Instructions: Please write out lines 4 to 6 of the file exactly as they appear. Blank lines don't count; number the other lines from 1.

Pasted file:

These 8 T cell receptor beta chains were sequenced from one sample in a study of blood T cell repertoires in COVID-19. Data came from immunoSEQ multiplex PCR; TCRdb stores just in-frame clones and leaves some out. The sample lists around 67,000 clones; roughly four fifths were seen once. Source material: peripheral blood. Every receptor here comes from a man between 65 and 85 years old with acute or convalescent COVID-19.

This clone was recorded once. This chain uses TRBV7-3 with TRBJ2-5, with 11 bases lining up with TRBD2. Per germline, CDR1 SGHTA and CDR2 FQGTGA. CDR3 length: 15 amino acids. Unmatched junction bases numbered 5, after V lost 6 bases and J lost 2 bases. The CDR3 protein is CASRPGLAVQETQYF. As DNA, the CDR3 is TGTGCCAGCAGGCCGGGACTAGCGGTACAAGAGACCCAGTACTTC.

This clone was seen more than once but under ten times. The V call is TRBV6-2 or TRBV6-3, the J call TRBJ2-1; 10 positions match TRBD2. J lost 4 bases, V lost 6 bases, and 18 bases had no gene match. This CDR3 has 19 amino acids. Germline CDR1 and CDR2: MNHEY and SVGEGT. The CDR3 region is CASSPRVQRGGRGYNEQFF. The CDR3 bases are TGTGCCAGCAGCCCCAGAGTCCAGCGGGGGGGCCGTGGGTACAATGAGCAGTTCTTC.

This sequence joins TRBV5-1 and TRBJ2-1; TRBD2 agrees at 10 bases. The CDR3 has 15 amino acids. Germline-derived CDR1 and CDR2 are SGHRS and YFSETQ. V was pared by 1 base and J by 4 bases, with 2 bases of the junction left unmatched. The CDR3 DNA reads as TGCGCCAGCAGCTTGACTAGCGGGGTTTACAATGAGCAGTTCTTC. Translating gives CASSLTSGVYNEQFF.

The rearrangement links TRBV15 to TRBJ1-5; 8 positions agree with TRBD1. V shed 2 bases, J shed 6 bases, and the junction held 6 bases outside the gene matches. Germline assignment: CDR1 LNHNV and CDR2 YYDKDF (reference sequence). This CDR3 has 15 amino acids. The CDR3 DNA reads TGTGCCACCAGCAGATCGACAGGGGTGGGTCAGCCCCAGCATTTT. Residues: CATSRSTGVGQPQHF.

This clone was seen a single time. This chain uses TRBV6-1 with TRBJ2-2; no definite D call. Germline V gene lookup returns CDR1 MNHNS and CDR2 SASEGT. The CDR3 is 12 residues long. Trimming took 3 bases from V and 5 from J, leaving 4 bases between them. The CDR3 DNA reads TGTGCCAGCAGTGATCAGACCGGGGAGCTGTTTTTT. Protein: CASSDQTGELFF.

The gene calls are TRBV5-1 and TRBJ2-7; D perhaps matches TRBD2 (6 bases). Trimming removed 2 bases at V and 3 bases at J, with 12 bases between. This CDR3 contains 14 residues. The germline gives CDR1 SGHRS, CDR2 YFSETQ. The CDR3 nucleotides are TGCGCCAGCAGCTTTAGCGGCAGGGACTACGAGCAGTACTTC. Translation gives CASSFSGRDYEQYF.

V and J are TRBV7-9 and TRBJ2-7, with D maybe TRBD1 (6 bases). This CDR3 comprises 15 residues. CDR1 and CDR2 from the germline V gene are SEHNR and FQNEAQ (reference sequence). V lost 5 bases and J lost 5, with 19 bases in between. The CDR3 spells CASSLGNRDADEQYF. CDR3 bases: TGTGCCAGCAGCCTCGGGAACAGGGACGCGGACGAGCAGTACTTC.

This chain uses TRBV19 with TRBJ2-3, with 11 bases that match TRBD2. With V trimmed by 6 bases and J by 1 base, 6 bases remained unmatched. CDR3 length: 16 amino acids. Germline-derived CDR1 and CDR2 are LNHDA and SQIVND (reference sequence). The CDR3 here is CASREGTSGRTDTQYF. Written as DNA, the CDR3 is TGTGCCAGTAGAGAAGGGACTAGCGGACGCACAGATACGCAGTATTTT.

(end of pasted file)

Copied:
This sequence joins TRBV5-1 and TRBJ2-1; TRBD2 agrees at 10 bases. The CDR3 has 15 amino acids. Germline-derived CDR1 and CDR2 are SGHRS and YFSETQ. V was pared by 1 base and J by 4 bases, with 2 bases of the junction left unmatched. The CDR3 DNA reads as TGCGCCAGCAGCTTGACTAGCGGGGTTTACAATGAGCAGTTCTTC. Translating gives CASSLTSGVYNEQFF.

The rearrangement links TRBV15 to TRBJ1-5; 8 positions agree with TRBD1. V shed 2 bases, J shed 6 bases, and the junction held 6 bases outside the gene matches. Germline assignment: CDR1 LNHNV and CDR2 YYDKDF (reference sequence). This CDR3 has 15 amino acids. The CDR3 DNA reads TGTGCCACCAGCAGATCGACAGGGGTGGGTCAGCCCCAGCATTTT. Residues: CATSRSTGVGQPQHF.

This clone was seen a single time. This chain uses TRBV6-1 with TRBJ2-2; no definite D call. Germline V gene lookup returns CDR1 MNHNS and CDR2 SASEGT. The CDR3 is 12 residues long. Trimming took 3 bases from V and 5 from J, leaving 4 bases between them. The CDR3 DNA reads TGTGCCAGCAGTGATCAGACCGGGGAGCTGTTTTTT. Protein: CASSDQTGELFF.